Problems (and Solutions) – Verifying Employment and Income
As we deploy new clients onto our verifications platform, we frequently hear that speed and cost are the primary motivators. However, another underlying trend is that lenders are re-tooling operations to stick closer to their core competencies of attracting borrowers and underwriting loans. As a result, many ancillary parts of the loan manufacturing process – like verifications – are easily outsourced to experienced and capable experts with laser-sharp focus.
Lenders who once had an in-house verifications team admit it is inefficient or effective, and those resources are better deployed elsewhere. Specifically, clients have said:
It is hard to retain staff and knowledge on small in-house teams
Non-core in-house teams rarely get investment in tools and technology
Loan applications can be stalled (or abandoned) when verifications take too long, having a significant impact on the lending process
When you consider the vastness of verifications, you must have the infrastructure to maximize employer information capture and efficiency with each transaction. The U.S. has 205 million people of working age, and there are over 11 million employers. Small businesses drive our economy, with 97% of companies having fewer than 50 employees.
As a service provider dedicated to the space, we rely upon decades of investment in the requisite data, technology, and workflow execution to deliver industry-leading speed, quality, and cost results.
Beyond the sheer scope of executing against this lopsided dissection of employers, other key lender challenges exist, including:
Fraud and Misrepresentation
Fraudsters are savvy and can become extra-active in high volume times; hoping lenders will place speed over diligence
Fake employers and fraudulent pay stubs are relatively common
Half of all 2020 mortgage fraud findings cited incorrect income and/or assets (per Fannie Mae's recent Mortgage Fraud Loan Trends report)
Lenders often struggle to obtain accurate and up-to-date data
Although we could continue to cite more enough on problems and challenges, let's focus on solutions instead.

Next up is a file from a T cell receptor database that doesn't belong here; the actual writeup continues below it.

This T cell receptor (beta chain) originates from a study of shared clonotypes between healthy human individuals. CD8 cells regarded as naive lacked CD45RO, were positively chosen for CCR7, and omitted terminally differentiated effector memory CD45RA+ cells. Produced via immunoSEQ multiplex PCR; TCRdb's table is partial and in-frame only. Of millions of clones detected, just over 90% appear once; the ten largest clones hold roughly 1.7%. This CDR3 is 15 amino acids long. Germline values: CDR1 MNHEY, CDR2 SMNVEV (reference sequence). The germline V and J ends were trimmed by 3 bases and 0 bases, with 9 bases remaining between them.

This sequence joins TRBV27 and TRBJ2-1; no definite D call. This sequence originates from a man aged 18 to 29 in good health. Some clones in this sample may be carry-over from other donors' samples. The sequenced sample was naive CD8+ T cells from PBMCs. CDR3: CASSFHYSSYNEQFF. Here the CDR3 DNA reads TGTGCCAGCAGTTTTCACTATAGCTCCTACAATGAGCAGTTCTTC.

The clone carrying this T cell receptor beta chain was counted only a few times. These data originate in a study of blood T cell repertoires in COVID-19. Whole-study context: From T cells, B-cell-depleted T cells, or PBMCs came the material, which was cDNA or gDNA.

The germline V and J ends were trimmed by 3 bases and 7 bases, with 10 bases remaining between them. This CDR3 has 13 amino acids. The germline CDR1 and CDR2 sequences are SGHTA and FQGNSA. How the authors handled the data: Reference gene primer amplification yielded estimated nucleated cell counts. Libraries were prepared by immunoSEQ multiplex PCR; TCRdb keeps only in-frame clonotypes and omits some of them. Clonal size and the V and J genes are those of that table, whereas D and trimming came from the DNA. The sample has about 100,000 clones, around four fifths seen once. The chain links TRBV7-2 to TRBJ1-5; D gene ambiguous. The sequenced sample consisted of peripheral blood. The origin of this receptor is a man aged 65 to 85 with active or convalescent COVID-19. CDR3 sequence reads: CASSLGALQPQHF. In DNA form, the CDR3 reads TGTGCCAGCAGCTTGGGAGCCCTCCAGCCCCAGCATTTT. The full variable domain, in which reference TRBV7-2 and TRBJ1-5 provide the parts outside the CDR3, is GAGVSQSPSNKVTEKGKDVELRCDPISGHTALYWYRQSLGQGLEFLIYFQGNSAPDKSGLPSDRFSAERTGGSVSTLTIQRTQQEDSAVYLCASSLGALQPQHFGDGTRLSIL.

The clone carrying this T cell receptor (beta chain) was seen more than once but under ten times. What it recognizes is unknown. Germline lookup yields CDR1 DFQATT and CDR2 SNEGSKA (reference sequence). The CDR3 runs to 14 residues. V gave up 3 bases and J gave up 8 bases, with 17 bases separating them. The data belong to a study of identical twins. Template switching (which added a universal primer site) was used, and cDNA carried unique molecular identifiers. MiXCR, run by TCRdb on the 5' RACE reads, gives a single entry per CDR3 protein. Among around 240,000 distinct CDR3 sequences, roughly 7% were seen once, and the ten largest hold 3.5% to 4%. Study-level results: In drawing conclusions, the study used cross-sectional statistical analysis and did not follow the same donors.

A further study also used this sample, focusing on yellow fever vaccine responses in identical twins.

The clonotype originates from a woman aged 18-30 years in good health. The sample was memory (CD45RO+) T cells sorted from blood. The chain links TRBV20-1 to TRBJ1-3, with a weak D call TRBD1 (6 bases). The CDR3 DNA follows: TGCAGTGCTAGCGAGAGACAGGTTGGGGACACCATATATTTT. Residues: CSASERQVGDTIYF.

In the past, the employment and income verifications process placed a heavy burden on the consumer. Fortunately, the verifications space has matured within the past decade by investing in technology. Additionally, verifications vendors continue to add clients that provide employment and income data – improving the all-important direct data source.
Benefits of considering a verifications vendor:
Technology, tools, and know-how
Access to direct source employment and income data
The potential for instant verification, which provides for the least opportunity for fraud
Manual verification process expertise, verified HR contact numbers (verifiers), and efficiency
This is where most verification fraud occurs
Being centralized, across many lenders, vendors are likely to identify fraud trends and detect them across an entire customer set
Fair Credit Reporting Act (FCRA) compliance
Secondary market investors, GSEs included, are familiar and generally very comfortable with verification vendor processes, accuracy, and completeness
Reputable vendors will maintain a clear audit trail of all steps taken from verification requests to fulfillment. This is highly useful for subsequent internal audits or reviews from regulators, investors, or others.
A perspective – we compare the lender's decision to outsource (or not) to performing your own vehicle maintenance. Sure, you 'could' change your own oil, replace brake pads and rotate your own tires. It may be within your abilities, though you'd have to invest in some tools. However, these tasks will keep you from focusing your time and money on your core competencies.